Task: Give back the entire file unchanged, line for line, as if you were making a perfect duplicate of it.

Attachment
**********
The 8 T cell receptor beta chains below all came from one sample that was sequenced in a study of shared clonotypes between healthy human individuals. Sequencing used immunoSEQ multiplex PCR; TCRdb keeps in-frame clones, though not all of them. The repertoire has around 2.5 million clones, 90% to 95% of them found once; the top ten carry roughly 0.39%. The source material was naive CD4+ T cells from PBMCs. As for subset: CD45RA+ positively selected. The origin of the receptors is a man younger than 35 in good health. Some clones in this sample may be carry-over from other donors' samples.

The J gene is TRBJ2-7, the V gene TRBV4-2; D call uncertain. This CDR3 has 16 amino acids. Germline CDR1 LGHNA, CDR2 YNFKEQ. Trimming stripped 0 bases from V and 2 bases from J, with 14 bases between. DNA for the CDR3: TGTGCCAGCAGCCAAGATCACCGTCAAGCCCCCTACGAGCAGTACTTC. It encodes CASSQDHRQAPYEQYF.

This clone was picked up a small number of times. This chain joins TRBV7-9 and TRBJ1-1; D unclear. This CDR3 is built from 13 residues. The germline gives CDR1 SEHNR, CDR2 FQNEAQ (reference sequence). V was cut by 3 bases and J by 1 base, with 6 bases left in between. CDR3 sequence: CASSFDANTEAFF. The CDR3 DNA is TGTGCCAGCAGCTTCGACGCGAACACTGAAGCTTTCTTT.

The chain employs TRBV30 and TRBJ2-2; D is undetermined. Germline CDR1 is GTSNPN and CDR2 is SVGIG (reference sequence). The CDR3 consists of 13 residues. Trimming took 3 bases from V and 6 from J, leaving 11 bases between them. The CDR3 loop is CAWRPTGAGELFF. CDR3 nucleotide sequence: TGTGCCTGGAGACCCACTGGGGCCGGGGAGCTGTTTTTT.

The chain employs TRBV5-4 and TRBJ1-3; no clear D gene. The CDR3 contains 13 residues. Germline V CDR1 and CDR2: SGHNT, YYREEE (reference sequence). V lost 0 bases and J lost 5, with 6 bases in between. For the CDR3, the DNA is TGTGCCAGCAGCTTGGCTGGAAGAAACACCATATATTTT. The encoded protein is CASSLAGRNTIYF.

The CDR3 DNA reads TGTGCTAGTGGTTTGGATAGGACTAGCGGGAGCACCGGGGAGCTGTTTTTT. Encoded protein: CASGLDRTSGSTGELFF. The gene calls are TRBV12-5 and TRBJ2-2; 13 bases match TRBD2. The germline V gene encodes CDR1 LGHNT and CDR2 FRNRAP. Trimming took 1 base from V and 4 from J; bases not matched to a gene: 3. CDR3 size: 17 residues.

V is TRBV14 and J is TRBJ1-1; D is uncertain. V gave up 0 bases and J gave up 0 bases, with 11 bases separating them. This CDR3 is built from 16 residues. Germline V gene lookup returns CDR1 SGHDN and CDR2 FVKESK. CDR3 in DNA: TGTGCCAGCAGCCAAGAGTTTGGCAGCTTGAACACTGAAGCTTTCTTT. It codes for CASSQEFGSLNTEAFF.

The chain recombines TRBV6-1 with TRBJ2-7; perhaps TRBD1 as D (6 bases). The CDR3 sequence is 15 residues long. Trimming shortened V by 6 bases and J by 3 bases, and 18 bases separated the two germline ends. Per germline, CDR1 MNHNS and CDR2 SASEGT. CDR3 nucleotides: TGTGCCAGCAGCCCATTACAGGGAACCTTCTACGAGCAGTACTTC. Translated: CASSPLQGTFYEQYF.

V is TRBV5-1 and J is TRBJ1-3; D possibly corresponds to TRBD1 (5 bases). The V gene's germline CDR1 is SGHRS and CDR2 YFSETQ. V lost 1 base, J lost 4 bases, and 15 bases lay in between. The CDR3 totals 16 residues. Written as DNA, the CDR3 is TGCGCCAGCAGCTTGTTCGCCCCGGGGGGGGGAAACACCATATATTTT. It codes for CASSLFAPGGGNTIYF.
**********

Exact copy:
The 8 T cell receptor beta chains below all came from one sample that was sequenced in a study of shared clonotypes between healthy human individuals. Sequencing used immunoSEQ multiplex PCR; TCRdb keeps in-frame clones, though not all of them. The repertoire has around 2.5 million clones, 90% to 95% of them found once; the top ten carry roughly 0.39%. The source material was naive CD4+ T cells from PBMCs. As for subset: CD45RA+ positively selected. The origin of the receptors is a man younger than 35 in good health. Some clones in this sample may be carry-over from other donors' samples.

The J gene is TRBJ2-7, the V gene TRBV4-2; D call uncertain. This CDR3 has 16 amino acids. Germline CDR1 LGHNA, CDR2 YNFKEQ. Trimming stripped 0 bases from V and 2 bases from J, with 14 bases between. DNA for the CDR3: TGTGCCAGCAGCCAAGATCACCGTCAAGCCCCCTACGAGCAGTACTTC. It encodes CASSQDHRQAPYEQYF.

This clone was picked up a small number of times. This chain joins TRBV7-9 and TRBJ1-1; D unclear. This CDR3 is built from 13 residues. The germline gives CDR1 SEHNR, CDR2 FQNEAQ (reference sequence). V was cut by 3 bases and J by 1 base, with 6 bases left in between. CDR3 sequence: CASSFDANTEAFF. The CDR3 DNA is TGTGCCAGCAGCTTCGACGCGAACACTGAAGCTTTCTTT.

The chain employs TRBV30 and TRBJ2-2; D is undetermined. Germline CDR1 is GTSNPN and CDR2 is SVGIG (reference sequence). The CDR3 consists of 13 residues. Trimming took 3 bases from V and 6 from J, leaving 11 bases between them. The CDR3 loop is CAWRPTGAGELFF. CDR3 nucleotide sequence: TGTGCCTGGAGACCCACTGGGGCCGGGGAGCTGTTTTTT.

The chain employs TRBV5-4 and TRBJ1-3; no clear D gene. The CDR3 contains 13 residues. Germline V CDR1 and CDR2: SGHNT, YYREEE (reference sequence). V lost 0 bases and J lost 5, with 6 bases in between. For the CDR3, the DNA is TGTGCCAGCAGCTTGGCTGGAAGAAACACCATATATTTT. The encoded protein is CASSLAGRNTIYF.

The CDR3 DNA reads TGTGCTAGTGGTTTGGATAGGACTAGCGGGAGCACCGGGGAGCTGTTTTTT. Encoded protein: CASGLDRTSGSTGELFF. The gene calls are TRBV12-5 and TRBJ2-2; 13 bases match TRBD2. The germline V gene encodes CDR1 LGHNT and CDR2 FRNRAP. Trimming took 1 base from V and 4 from J; bases not matched to a gene: 3. CDR3 size: 17 residues.

V is TRBV14 and J is TRBJ1-1; D is uncertain. V gave up 0 bases and J gave up 0 bases, with 11 bases separating them. This CDR3 is built from 16 residues. Germline V gene lookup returns CDR1 SGHDN and CDR2 FVKESK. CDR3 in DNA: TGTGCCAGCAGCCAAGAGTTTGGCAGCTTGAACACTGAAGCTTTCTTT. It codes for CASSQEFGSLNTEAFF.

The chain recombines TRBV6-1 with TRBJ2-7; perhaps TRBD1 as D (6 bases). The CDR3 sequence is 15 residues long. Trimming shortened V by 6 bases and J by 3 bases, and 18 bases separated the two germline ends. Per germline, CDR1 MNHNS and CDR2 SASEGT. CDR3 nucleotides: TGTGCCAGCAGCCCATTACAGGGAACCTTCTACGAGCAGTACTTC. Translated: CASSPLQGTFYEQYF.

V is TRBV5-1 and J is TRBJ1-3; D possibly corresponds to TRBD1 (5 bases). The V gene's germline CDR1 is SGHRS and CDR2 YFSETQ. V lost 1 base, J lost 4 bases, and 15 bases lay in between. The CDR3 totals 16 residues. Written as DNA, the CDR3 is TGCGCCAGCAGCTTGTTCGCCCCGGGGGGGGGAAACACCATATATTTT. It codes for CASSLFAPGGGNTIYF.